Despite member states’ commitment to transparency in the 2000 NPT Final Document, NATO does not disclose details about its nuclear weapons. The threat to use nuclear weapons is itself a violation of the NPT according to the advisory opinion of International Court of Justice. Yet this April, Members of European Parliament declared that the EU’s readiness for nuclear war “is one of the best steps to deter Russia from further aggression.”
Theodore Postol, MIT professor emeritus of science, technology, and national security, urgently warns that the U.S. recklessly treats nuclear weapons as if they are conventional weapons. “The nuclear weapons overhaul announced by Obama  focuses on improving the accuracy of long-range land- and sea-based ballistic missile warheads and on increasing the killing power of other nuclear warheads…
“But a close analysis reveals a technically sophisticated effort to ready U.S. nuclear forces for a direct confrontation with Russia.” Postol concurs with “sophisticated Russian analysts, especially those who understand the technical aspects of nuclear weapons, [who] see the [U.S.] modernization drive as a disturbing indication that the U.S. military believes a nuclear war against Russia can be fought and won.”
Postol writes that technical problems greatly increase the chances of a nuclear war. Russians do not have a working space-based early warning system that can detect incoming missiles below the earth’s horizon. This means that they would only have six minutes to decide whether to counterattack with nuclear weapons. He concludes that “the [U.S.] modernization effort significantly increases the chances of an accident during an unpredicted and unpredictable crisis – one that could escalate beyond anyone’s capacity to imagine.” 
On June 5, 2015, RT.com quoted an unclassified portion of an Associated Press report written by the office of General Martin Dempsey, chairman of the U.S. Joint Chiefs of Staff. “The Pentagon is considering scrapping a Cold War-era treaty and deploying nuclear-capable intermediate-range cruise missiles in Europe over Moscow’s alleged treaty violations. [They] would be potentially capable of destroying military targets within Russian territory.” The U.S. alleges that Russia is violating the Intermediate-range Nuclear Forces Treaty and the U.S. response is to violate the treaty too.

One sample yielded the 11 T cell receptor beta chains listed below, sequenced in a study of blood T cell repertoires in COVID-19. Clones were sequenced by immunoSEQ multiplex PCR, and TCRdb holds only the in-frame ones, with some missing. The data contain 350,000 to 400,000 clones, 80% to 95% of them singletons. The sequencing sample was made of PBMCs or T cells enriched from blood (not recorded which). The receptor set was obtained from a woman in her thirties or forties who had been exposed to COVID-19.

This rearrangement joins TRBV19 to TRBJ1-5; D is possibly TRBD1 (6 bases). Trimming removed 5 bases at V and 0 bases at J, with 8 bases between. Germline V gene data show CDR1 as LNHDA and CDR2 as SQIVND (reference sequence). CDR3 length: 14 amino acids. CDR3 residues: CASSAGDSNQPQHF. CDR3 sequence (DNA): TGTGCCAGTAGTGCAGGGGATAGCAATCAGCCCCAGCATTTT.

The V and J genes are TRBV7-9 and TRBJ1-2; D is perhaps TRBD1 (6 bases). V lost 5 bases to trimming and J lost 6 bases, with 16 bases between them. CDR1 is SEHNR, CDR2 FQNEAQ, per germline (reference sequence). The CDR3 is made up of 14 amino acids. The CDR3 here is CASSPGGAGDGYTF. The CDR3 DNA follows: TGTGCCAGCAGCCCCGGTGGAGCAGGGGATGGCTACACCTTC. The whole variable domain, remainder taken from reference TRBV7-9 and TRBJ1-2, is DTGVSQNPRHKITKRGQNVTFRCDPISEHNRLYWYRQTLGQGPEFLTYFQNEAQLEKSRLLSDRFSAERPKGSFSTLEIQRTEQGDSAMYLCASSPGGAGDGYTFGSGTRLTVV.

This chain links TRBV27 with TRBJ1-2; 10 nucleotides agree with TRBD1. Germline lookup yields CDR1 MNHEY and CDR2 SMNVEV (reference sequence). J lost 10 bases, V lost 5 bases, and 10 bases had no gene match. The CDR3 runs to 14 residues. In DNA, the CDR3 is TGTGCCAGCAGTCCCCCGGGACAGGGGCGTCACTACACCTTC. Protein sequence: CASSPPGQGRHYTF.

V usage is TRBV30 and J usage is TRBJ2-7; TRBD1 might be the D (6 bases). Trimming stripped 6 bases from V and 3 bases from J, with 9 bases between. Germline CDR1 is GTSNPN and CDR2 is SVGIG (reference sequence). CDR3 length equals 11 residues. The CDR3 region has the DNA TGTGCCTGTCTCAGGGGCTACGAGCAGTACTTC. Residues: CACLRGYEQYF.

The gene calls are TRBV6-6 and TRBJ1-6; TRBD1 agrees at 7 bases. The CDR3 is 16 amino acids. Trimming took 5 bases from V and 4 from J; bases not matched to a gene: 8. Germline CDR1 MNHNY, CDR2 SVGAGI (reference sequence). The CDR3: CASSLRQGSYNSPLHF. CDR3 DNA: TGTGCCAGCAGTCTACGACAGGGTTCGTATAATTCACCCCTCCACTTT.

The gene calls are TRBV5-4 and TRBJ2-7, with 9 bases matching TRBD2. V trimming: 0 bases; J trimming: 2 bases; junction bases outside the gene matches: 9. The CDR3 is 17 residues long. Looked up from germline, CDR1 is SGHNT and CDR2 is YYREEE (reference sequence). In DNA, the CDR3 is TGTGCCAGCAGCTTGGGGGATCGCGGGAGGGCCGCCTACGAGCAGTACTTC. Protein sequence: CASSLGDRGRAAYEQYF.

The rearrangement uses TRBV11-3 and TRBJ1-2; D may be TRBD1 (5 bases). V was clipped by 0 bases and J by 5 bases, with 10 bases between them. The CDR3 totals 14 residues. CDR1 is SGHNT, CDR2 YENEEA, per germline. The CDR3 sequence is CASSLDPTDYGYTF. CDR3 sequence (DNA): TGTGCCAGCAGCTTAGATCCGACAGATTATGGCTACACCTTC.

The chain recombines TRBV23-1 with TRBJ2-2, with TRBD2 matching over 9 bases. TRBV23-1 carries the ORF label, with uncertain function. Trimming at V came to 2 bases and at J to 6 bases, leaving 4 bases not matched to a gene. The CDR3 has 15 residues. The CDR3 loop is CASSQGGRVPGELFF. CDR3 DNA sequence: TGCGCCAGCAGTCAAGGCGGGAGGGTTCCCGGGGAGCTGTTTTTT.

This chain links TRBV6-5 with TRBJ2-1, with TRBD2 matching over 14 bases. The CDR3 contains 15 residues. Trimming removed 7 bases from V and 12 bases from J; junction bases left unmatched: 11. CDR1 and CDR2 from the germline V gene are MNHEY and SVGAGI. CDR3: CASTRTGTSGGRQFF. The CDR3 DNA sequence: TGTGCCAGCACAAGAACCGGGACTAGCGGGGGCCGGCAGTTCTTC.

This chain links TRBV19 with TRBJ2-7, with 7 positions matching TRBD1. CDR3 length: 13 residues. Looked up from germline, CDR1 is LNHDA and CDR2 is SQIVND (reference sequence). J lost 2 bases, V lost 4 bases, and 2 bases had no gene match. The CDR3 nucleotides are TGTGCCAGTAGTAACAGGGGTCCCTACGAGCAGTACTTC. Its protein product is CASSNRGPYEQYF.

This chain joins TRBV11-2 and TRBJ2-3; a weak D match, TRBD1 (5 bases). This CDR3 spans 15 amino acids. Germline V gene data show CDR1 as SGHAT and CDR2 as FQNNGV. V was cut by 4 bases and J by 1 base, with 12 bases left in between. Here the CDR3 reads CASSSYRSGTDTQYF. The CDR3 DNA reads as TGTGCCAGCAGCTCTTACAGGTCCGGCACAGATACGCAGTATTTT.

There are lengthy discussions among U.S. military strategists, military-funded think tanks, and nuclear scientists about new, precise, targeted, “lesser evil” uses of advanced nuclear and conventional weapons. What they neglect and distort in their calculations is that the United States never fights defensive, contained wars, even on its own soil. The Civil War and wars against First Nations were “scorched earth” wars of attrition.
Eminent journalist and filmmaker John Pilger writes, “[S]ince 1945, more than a third of the membership of the United Nations–69 countries–have suffered some or all of the following at the hands of America’s modern fascism: they have been invaded, their governments overthrown, their popular movements suppressed, their elections subverted, their people bombed and their economies stripped of all protection, their societies subjected to a crippling siege known as ‘sanctions’.”
The US military is on a trajectory to doubly exterminate human beings. Harvard academic Elaine Scarry writes, “Current scientific research shows that even a smaller nuclear arsenal, if used in a major exchange, will still produce nuclear winter, causing a drop in the average temperature across earth larger than what occurred in the Ice Age 18,000 years ago, reducing rainfall by 45 percent…
“This new research also models what will happen if a tiny fraction (not even one per cent but even .015 per cent) of today’s total arsenal is used in a regional exchange of fifty Hiroshima-size weapons: 44 million people will die at once; 1 billion will die from starvation.”
There is the neglected role of the military in climate change: “[By] every measure, the Pentagon is the largest institutional user of petroleum products and energy in general. Yet the Pentagon has a blanket exemption in all international climate agreements.”
A great deal about the nuclear threat is known and is accessible. In his song, ‘Talking World War III Blues’, Bob Dylan attributed to Abraham Lincoln, “You can’t fool all the people all the time.” Simply demonizing Russian leader Vladimir Putin shuts out dire facts about the actions and intentions of the U.S. and its allies.